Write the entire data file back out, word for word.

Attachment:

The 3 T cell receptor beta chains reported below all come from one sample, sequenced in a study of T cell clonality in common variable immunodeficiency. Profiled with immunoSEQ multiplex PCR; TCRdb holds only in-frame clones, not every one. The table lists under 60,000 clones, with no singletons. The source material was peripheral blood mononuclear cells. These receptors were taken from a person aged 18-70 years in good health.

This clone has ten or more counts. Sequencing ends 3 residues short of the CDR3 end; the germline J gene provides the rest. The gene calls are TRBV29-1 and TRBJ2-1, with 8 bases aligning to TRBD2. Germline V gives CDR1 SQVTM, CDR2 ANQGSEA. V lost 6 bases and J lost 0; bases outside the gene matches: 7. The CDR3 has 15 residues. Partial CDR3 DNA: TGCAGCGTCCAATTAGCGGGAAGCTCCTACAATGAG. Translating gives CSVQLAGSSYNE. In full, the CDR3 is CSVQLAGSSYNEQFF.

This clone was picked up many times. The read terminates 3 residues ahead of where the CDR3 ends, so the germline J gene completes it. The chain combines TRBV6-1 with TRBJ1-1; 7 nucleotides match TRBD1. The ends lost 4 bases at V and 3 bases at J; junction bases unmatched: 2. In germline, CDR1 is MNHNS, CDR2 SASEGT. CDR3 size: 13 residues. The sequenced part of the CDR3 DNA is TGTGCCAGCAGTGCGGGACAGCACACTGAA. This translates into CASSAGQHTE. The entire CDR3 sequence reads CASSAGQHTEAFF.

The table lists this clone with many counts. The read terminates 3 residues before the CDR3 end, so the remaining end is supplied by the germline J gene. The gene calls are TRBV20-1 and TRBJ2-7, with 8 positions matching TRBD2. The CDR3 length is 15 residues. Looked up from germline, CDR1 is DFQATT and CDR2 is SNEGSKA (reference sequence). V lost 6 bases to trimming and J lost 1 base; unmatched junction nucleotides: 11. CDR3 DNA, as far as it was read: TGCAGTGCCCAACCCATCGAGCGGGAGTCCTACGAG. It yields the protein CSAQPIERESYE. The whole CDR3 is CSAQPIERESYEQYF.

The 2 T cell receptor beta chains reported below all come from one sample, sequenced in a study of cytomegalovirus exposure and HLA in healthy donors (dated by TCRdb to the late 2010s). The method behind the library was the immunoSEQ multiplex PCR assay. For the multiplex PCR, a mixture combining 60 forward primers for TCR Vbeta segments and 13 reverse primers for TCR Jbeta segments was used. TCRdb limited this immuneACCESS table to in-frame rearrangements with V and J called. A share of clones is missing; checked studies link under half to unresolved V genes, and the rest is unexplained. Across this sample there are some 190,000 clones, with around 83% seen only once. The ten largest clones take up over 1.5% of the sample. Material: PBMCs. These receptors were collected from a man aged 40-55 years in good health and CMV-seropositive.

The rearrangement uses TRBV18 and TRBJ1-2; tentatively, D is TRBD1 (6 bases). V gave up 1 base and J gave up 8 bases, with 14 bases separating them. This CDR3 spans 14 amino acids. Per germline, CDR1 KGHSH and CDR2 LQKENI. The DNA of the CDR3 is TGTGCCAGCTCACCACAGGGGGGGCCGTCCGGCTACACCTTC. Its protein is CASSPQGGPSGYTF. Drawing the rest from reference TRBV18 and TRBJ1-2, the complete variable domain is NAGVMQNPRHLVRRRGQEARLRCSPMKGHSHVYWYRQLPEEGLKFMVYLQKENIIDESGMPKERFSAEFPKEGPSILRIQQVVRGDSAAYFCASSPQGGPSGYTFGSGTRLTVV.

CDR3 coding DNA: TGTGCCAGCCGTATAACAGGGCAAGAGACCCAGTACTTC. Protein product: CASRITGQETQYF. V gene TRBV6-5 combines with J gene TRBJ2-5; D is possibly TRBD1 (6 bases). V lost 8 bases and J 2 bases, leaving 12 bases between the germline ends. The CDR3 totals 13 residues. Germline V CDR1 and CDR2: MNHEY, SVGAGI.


The 3 T cell receptor beta chains reported below all come from one sample, sequenced in a study of T cell clonality in common variable immunodeficiency. Profiled with immunoSEQ multiplex PCR; TCRdb holds only in-frame clones, not every one. The table lists under 60,000 clones, with no singletons. The source material was peripheral blood mononuclear cells. These receptors were taken from a person aged 18-70 years in good health.

This clone has ten or more counts. Sequencing ends 3 residues short of the CDR3 end; the germline J gene provides the rest. The gene calls are TRBV29-1 and TRBJ2-1, with 8 bases aligning to TRBD2. Germline V gives CDR1 SQVTM, CDR2 ANQGSEA. V lost 6 bases and J lost 0; bases outside the gene matches: 7. The CDR3 has 15 residues. Partial CDR3 DNA: TGCAGCGTCCAATTAGCGGGAAGCTCCTACAATGAG. Translating gives CSVQLAGSSYNE. In full, the CDR3 is CSVQLAGSSYNEQFF.

This clone was picked up many times. The read terminates 3 residues ahead of where the CDR3 ends, so the germline J gene completes it. The chain combines TRBV6-1 with TRBJ1-1; 7 nucleotides match TRBD1. The ends lost 4 bases at V and 3 bases at J; junction bases unmatched: 2. In germline, CDR1 is MNHNS, CDR2 SASEGT. CDR3 size: 13 residues. The sequenced part of the CDR3 DNA is TGTGCCAGCAGTGCGGGACAGCACACTGAA. This translates into CASSAGQHTE. The entire CDR3 sequence reads CASSAGQHTEAFF.

The table lists this clone with many counts. The read terminates 3 residues before the CDR3 end, so the remaining end is supplied by the germline J gene. The gene calls are TRBV20-1 and TRBJ2-7, with 8 positions matching TRBD2. The CDR3 length is 15 residues. Looked up from germline, CDR1 is DFQATT and CDR2 is SNEGSKA (reference sequence). V lost 6 bases to trimming and J lost 1 base; unmatched junction nucleotides: 11. CDR3 DNA, as far as it was read: TGCAGTGCCCAACCCATCGAGCGGGAGTCCTACGAG. It yields the protein CSAQPIERESYE. The whole CDR3 is CSAQPIERESYEQYF.

The 2 T cell receptor beta chains reported below all come from one sample, sequenced in a study of cytomegalovirus exposure and HLA in healthy donors (dated by TCRdb to the late 2010s). The method behind the library was the immunoSEQ multiplex PCR assay. For the multiplex PCR, a mixture combining 60 forward primers for TCR Vbeta segments and 13 reverse primers for TCR Jbeta segments was used. TCRdb limited this immuneACCESS table to in-frame rearrangements with V and J called. A share of clones is missing; checked studies link under half to unresolved V genes, and the rest is unexplained. Across this sample there are some 190,000 clones, with around 83% seen only once. The ten largest clones take up over 1.5% of the sample. Material: PBMCs. These receptors were collected from a man aged 40-55 years in good health and CMV-seropositive.

The rearrangement uses TRBV18 and TRBJ1-2; tentatively, D is TRBD1 (6 bases). V gave up 1 base and J gave up 8 bases, with 14 bases separating them. This CDR3 spans 14 amino acids. Per germline, CDR1 KGHSH and CDR2 LQKENI. The DNA of the CDR3 is TGTGCCAGCTCACCACAGGGGGGGCCGTCCGGCTACACCTTC. Its protein is CASSPQGGPSGYTF. Drawing the rest from reference TRBV18 and TRBJ1-2, the complete variable domain is NAGVMQNPRHLVRRRGQEARLRCSPMKGHSHVYWYRQLPEEGLKFMVYLQKENIIDESGMPKERFSAEFPKEGPSILRIQQVVRGDSAAYFCASSPQGGPSGYTFGSGTRLTVV.

CDR3 coding DNA: TGTGCCAGCCGTATAACAGGGCAAGAGACCCAGTACTTC. Protein product: CASRITGQETQYF. V gene TRBV6-5 combines with J gene TRBJ2-5; D is possibly TRBD1 (6 bases). V lost 8 bases and J 2 bases, leaving 12 bases between the germline ends. The CDR3 totals 13 residues. Germline V CDR1 and CDR2: MNHEY, SVGAGI.